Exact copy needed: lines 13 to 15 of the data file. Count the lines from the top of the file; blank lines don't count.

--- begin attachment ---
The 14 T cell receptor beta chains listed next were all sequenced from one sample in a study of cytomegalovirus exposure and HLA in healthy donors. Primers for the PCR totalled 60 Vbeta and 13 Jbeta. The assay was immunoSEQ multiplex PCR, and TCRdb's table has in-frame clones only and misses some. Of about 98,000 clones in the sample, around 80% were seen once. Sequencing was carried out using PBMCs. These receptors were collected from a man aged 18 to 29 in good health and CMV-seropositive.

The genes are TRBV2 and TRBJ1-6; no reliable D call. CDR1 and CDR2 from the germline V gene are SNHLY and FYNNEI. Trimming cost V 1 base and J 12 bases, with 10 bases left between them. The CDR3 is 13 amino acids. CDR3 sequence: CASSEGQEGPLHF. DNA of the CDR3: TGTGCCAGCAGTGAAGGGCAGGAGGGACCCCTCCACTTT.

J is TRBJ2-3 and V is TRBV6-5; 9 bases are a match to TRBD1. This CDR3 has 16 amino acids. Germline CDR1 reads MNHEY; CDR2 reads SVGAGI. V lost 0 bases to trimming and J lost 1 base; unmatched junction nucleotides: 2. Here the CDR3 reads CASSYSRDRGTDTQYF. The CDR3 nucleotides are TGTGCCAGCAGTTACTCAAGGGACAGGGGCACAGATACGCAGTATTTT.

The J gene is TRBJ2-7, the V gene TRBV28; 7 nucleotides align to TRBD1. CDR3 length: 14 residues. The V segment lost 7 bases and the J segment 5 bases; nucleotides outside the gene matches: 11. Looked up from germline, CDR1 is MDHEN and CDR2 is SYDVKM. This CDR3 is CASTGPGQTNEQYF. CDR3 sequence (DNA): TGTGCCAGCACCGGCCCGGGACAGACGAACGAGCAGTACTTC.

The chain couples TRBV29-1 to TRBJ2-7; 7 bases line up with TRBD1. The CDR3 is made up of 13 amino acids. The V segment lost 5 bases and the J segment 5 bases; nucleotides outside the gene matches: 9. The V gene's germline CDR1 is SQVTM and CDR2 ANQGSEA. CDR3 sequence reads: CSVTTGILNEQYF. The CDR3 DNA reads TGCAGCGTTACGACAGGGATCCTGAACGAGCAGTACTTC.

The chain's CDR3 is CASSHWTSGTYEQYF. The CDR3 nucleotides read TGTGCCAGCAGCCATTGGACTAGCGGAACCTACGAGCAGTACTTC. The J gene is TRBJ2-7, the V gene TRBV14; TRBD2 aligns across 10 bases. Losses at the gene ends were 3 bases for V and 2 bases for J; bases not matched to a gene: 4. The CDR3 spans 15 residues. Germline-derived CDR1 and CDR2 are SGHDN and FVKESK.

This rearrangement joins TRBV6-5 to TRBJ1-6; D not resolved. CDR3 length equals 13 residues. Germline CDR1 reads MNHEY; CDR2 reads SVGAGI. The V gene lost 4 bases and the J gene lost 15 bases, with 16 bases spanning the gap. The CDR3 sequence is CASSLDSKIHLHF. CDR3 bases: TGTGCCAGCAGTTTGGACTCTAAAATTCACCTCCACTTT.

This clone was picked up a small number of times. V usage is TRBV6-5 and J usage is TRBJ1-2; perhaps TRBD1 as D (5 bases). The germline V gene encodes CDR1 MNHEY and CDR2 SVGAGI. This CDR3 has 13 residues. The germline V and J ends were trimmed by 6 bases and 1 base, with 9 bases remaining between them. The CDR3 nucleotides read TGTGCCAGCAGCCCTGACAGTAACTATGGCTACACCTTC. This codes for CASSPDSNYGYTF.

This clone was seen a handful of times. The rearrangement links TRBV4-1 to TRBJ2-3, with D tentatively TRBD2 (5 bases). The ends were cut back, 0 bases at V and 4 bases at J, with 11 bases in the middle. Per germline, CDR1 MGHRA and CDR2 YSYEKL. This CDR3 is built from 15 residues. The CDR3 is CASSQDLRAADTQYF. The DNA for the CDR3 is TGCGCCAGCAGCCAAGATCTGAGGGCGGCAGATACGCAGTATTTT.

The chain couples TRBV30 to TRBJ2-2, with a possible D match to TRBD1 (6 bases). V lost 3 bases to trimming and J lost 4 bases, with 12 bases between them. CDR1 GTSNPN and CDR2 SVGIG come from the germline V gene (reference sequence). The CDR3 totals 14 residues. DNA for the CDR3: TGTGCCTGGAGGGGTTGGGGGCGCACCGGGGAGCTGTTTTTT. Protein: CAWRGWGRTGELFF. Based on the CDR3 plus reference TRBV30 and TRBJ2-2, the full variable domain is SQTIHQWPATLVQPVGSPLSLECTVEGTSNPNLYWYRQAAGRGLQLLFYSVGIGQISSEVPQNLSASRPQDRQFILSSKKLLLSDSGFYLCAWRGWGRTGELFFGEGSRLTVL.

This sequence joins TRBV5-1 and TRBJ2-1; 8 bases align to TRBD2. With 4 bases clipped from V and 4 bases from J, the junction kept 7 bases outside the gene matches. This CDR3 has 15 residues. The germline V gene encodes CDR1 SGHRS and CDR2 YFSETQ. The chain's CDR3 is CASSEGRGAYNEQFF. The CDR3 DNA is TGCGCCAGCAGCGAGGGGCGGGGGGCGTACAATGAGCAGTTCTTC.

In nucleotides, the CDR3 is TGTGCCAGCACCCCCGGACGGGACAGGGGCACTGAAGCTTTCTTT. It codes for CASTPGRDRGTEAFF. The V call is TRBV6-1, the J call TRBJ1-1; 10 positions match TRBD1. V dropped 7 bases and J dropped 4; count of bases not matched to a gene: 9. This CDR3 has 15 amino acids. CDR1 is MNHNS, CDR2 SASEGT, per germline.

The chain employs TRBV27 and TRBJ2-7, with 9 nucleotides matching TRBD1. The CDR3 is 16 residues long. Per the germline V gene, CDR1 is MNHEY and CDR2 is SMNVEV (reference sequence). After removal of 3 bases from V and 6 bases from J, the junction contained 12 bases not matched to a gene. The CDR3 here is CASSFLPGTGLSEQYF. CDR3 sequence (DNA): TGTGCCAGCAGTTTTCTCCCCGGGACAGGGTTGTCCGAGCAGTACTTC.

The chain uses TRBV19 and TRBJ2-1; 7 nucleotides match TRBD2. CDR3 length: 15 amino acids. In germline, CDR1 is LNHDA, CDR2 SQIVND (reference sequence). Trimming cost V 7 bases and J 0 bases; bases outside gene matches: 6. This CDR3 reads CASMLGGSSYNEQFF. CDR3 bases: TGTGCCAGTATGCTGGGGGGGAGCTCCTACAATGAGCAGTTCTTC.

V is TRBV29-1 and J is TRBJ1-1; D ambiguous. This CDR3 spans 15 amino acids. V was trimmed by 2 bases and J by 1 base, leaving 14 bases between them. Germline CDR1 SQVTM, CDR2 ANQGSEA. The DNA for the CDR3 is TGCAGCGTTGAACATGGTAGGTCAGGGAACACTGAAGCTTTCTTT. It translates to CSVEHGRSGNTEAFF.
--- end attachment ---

The chain employs TRBV27 and TRBJ2-7, with 9 nucleotides matching TRBD1. The CDR3 is 16 residues long. Per the germline V gene, CDR1 is MNHEY and CDR2 is SMNVEV (reference sequence). After removal of 3 bases from V and 6 bases from J, the junction contained 12 bases not matched to a gene. The CDR3 here is CASSFLPGTGLSEQYF. CDR3 sequence (DNA): TGTGCCAGCAGTTTTCTCCCCGGGACAGGGTTGTCCGAGCAGTACTTC.

The chain uses TRBV19 and TRBJ2-1; 7 nucleotides match TRBD2. CDR3 length: 15 amino acids. In germline, CDR1 is LNHDA, CDR2 SQIVND (reference sequence). Trimming cost V 7 bases and J 0 bases; bases outside gene matches: 6. This CDR3 reads CASMLGGSSYNEQFF. CDR3 bases: TGTGCCAGTATGCTGGGGGGGAGCTCCTACAATGAGCAGTTCTTC.

V is TRBV29-1 and J is TRBJ1-1; D ambiguous. This CDR3 spans 15 amino acids. V was trimmed by 2 bases and J by 1 base, leaving 14 bases between them. Germline CDR1 SQVTM, CDR2 ANQGSEA. The DNA for the CDR3 is TGCAGCGTTGAACATGGTAGGTCAGGGAACACTGAAGCTTTCTTT. It translates to CSVEHGRSGNTEAFF.